The £5 Million Betting Fraud Scandal & How To Spot Good, Bad & Ugly Tipsters

Tipsters, love or hate em, they are here to stay and depending on your own experiences, this is either a bloody good thing or something that wakes you up in a cold sweat in the middle of the night.

Fact is, the tipster industry is like any other ‘investment’ area with its own set of good egg’s balanced out by the occasional downright scoundrel. Indeed, just this week we saw the very worst of the industry with a £5 million tipster fraud scandal in the news, something which we warned SBC members about back in 2006.

This is in direct contrast to many well run professional tipsters that we report upon here at SBC, many of whom continue to make genuine profits for our members.

Therefore, it is well worth being aware of some of the good, bad and ugly practices about tipsters to make sure you are as informed as possible.

After all, our role here at SBC is to help guide you through the tipster maze, so let me reveal to you a few of the best and worst in my own somewhat dubious Clint Eastwood accent!

Bad Tipsters– Fast Cars, Women & Swimming Pools!

 Starting off with the worst, we have some exceptionally bad characters out there. Very often these are the glossy leaflet brigade – the type who send you a convincing sounding brochure of guaranteed big winners and life-changing amounts of money. Nearly always it includes a picture of a fast car, woman in a bikini and a swimming pool.

Subtlety though these characters can be very convincing, especially if speaking to them on the phone or when they tip a winner or two. It’s easy to be taken in.

Which is why it was horrifying to read about a series of ‘tipsters’ who were found guilty of horse race betting brochure investment fraud over a near 6-year period. In total they took £5 million off vulnerable people from dishonest claims relating to betting services. You can read about this here.

We originally featured a major warning about a number of those found guilty such as Jock McCracken back in October 2006 and hopefully in doing so saved a number of SBC members from being one of his victims. In many ways though, it’s a real shame it took 6 years for anything to be done by the authorities.

Ugly Tipsters –Unclear & Out Dated

Moving on to the ugly, we have a similar old school brigade of tipsters who are far from transparent and about whom you never know exactly how good (or bad) they are.

Very often these are the likes to be found advertising in the Racing Post, offering Premium phone-line tips and tales of recent betting coups at big prices.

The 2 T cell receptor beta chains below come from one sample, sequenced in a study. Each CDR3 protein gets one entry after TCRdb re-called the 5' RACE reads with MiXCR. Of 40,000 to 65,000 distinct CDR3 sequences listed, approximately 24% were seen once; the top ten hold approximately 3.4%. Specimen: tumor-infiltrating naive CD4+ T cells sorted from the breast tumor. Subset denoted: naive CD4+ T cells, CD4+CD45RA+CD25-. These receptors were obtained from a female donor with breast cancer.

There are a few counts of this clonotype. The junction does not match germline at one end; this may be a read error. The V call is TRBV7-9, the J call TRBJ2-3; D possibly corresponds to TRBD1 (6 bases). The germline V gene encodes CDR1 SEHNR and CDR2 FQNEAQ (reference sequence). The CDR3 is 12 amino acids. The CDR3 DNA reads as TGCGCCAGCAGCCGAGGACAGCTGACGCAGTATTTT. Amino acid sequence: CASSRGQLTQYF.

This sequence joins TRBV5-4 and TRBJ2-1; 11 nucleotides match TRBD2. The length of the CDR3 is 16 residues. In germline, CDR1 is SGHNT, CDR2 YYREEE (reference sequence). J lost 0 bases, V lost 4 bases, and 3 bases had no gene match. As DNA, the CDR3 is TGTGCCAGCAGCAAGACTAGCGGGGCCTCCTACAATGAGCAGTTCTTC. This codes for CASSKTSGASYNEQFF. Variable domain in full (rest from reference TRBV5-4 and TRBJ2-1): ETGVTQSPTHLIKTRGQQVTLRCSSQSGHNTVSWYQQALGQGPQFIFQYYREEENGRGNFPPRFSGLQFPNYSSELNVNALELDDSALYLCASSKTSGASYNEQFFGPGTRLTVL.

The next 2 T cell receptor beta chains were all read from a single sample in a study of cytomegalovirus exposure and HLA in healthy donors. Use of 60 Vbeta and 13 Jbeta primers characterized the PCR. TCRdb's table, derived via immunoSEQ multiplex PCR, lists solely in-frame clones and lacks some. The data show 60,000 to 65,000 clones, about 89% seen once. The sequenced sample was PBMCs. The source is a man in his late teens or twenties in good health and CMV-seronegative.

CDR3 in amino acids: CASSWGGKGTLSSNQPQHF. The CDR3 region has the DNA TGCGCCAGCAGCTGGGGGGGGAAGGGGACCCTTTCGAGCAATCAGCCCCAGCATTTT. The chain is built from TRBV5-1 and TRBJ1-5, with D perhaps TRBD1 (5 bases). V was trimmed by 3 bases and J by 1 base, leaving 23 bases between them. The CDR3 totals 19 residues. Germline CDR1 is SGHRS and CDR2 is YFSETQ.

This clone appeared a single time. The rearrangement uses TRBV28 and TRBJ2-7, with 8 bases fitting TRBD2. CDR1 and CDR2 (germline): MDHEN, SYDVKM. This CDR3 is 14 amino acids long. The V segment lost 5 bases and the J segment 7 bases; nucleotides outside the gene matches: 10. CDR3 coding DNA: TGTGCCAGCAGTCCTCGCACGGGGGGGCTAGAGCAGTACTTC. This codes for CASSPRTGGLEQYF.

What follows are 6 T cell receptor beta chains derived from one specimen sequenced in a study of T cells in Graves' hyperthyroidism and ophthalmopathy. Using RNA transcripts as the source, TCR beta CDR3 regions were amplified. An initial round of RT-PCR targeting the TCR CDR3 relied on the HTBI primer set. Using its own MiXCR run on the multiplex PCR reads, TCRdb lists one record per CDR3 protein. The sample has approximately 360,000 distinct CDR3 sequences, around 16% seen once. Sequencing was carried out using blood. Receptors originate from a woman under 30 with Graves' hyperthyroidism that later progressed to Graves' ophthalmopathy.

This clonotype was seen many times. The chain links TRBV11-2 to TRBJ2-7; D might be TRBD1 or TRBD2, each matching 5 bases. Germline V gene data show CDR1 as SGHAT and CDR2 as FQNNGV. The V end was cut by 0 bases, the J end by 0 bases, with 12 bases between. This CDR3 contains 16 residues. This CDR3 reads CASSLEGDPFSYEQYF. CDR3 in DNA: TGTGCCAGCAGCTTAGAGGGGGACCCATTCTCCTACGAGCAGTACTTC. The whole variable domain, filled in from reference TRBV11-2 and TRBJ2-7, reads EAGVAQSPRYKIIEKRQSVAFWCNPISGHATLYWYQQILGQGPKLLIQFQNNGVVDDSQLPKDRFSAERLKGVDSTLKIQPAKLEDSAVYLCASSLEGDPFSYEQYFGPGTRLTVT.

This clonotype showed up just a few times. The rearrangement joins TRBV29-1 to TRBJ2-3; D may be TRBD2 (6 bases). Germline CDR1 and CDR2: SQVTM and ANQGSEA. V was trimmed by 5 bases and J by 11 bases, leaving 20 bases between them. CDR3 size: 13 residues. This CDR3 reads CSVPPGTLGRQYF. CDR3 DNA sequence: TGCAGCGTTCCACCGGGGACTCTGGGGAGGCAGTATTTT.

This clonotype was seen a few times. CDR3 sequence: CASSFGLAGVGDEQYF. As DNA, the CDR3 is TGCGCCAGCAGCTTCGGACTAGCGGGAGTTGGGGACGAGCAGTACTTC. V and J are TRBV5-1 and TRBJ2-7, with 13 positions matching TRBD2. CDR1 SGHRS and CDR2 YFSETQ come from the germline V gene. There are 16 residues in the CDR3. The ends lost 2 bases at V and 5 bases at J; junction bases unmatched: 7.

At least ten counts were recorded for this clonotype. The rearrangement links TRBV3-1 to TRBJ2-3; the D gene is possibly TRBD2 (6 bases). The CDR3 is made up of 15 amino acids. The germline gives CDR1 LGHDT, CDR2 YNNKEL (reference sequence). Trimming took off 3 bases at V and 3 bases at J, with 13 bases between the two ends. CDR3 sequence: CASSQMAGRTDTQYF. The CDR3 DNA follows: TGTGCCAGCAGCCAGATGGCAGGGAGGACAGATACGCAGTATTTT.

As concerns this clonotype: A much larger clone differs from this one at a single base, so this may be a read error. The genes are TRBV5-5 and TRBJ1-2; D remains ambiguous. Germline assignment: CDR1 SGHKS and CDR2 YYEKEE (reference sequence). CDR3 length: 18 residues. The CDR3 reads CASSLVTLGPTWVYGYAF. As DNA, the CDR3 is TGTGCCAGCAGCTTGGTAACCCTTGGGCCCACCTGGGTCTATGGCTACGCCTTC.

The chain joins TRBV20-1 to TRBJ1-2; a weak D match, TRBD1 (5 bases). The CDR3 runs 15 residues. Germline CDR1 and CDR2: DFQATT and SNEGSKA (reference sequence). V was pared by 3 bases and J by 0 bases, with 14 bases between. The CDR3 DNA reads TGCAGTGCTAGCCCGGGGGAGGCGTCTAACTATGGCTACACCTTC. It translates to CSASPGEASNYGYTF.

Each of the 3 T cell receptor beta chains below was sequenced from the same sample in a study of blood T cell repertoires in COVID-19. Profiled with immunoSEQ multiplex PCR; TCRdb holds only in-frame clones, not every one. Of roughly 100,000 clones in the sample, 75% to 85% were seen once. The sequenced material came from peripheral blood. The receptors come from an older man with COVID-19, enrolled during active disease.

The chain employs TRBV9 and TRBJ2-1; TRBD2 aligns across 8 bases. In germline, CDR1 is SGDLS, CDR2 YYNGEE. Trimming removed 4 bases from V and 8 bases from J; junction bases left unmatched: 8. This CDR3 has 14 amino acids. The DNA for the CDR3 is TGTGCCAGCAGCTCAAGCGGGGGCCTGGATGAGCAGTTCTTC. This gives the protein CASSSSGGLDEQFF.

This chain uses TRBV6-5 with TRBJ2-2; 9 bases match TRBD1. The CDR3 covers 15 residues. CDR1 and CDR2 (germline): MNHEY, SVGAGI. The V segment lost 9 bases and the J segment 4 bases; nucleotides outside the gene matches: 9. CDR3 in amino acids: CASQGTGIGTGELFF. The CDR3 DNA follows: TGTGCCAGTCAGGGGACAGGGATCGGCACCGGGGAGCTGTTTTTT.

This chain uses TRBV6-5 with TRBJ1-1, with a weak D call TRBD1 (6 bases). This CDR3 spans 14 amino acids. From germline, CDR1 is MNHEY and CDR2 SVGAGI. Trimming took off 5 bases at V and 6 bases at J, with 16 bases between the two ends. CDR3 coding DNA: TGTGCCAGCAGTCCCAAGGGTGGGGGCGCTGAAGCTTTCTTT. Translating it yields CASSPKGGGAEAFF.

One such character who fits this bill is Channel 4 racing presenter Derek Thompson (Tommo) who’s tipping line was allegedly once  outperformed by the tips selected at random by a tortoise. In 2001, this Observer article also recalls how Tommo managed to tip loser after loser at short-prices on his premium line with 72 out of 89 tips losing during a period of testing without a hint of shame.

Tommo can still be found advertising his tipping wares in the Racing Post on a regular basis, despite their being zero proof available of his actual performance standards. It’s not just him either, open up today’s copy and you will find plenty more adverts for other tipsters, yet nothing available on overall results.

Thankfully though, this type of tipster is also fast becoming an endangered species (none of our SBC members will use them!), let me show you why…

Good Tipsters – A New Breed Of Professionalism

After reading all of the above, you might think you are best running a mile and leaving tipsters well alone! It would be shame if you did however, as there are some exceptionally profitable and very genuine services out there.

Take for example, the tipsters we feature here at the Smart Betting Club for each of which we keep a full set of transparent results and put them through a intensive review process.

With each exhaustive review, we consider many things when it comes to weighing up how good they are including the likes of…

  • How quick to you have to be to get the odds? Is it practical to follow?
  • How are bets delivered? Many send via SMS direct to your phone for free.
  • What sort of strike rate does the service have? How often can you expect to win?
  • Have results been proofed? Is their past record ‘made-up’ or accurate?
  • Are results down to luck or actual talent? Our results analysis finds this out.
  • How long have they made a profit? A minimum of 12 months needed for a Hall of Fame rating
  • Customer service – Do they treat their members professionally?

This new way of operating is 100% more professional and its why so many new people are investing their money in betting using these tipsters.

The very best tipsters that meet all our criteria make it into our Hall of Fame, of which there are now 18 we fully recommend to members.

You can access all of our Hall of Ratings and find out a lot more about each of our top-rated tipsters by taking up a risk-free subscription today to our Smart Betting Club service.